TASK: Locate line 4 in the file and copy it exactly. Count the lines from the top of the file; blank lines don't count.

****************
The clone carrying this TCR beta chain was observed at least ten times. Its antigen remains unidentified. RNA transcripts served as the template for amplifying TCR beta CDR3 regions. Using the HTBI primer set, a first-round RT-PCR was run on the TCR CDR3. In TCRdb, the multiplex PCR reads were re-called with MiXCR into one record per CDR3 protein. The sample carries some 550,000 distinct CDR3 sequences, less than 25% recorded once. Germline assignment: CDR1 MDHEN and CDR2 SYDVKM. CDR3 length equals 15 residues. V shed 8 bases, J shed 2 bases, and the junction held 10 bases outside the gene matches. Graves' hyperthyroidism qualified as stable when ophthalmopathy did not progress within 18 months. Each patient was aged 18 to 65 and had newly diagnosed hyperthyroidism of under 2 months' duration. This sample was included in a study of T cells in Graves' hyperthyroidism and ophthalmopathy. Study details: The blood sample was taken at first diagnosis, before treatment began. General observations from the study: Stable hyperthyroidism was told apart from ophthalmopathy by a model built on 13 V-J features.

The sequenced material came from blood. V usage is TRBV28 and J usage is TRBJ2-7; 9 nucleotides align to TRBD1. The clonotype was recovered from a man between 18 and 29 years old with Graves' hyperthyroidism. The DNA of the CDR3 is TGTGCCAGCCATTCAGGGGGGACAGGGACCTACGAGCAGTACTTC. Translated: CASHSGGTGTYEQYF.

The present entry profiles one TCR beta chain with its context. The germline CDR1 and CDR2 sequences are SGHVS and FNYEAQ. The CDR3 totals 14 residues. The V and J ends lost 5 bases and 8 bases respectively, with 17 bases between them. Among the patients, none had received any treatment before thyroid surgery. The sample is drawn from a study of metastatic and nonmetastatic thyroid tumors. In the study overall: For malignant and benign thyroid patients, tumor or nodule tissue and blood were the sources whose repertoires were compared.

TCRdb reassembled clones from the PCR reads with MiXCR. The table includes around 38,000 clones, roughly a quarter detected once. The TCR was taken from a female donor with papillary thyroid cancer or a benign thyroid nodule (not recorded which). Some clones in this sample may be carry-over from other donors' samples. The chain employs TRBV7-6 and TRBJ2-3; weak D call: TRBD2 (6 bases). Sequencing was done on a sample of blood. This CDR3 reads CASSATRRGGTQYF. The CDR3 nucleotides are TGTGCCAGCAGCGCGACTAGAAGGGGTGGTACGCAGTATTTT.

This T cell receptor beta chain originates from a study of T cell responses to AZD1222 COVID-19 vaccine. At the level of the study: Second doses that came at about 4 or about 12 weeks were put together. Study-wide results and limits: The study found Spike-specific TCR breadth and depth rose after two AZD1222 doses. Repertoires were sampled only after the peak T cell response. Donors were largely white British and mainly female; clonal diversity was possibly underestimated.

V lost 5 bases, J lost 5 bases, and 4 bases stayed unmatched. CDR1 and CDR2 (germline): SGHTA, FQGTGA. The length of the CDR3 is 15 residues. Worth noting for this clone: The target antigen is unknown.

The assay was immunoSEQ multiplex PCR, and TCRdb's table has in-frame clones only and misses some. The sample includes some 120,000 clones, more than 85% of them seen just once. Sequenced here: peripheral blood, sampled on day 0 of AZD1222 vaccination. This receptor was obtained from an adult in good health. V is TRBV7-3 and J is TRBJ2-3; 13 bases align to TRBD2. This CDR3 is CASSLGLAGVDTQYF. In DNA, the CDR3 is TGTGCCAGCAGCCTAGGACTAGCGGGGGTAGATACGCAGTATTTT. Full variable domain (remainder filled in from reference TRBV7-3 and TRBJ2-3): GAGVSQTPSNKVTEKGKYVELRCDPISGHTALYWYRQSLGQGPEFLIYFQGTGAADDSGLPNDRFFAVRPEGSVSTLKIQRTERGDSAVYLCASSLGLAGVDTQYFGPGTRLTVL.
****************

TCRdb reassembled clones from the PCR reads with MiXCR. The table includes around 38,000 clones, roughly a quarter detected once. The TCR was taken from a female donor with papillary thyroid cancer or a benign thyroid nodule (not recorded which). Some clones in this sample may be carry-over from other donors' samples. The chain employs TRBV7-6 and TRBJ2-3; weak D call: TRBD2 (6 bases). Sequencing was done on a sample of blood. This CDR3 reads CASSATRRGGTQYF. The CDR3 nucleotides are TGTGCCAGCAGCGCGACTAGAAGGGGTGGTACGCAGTATTTT.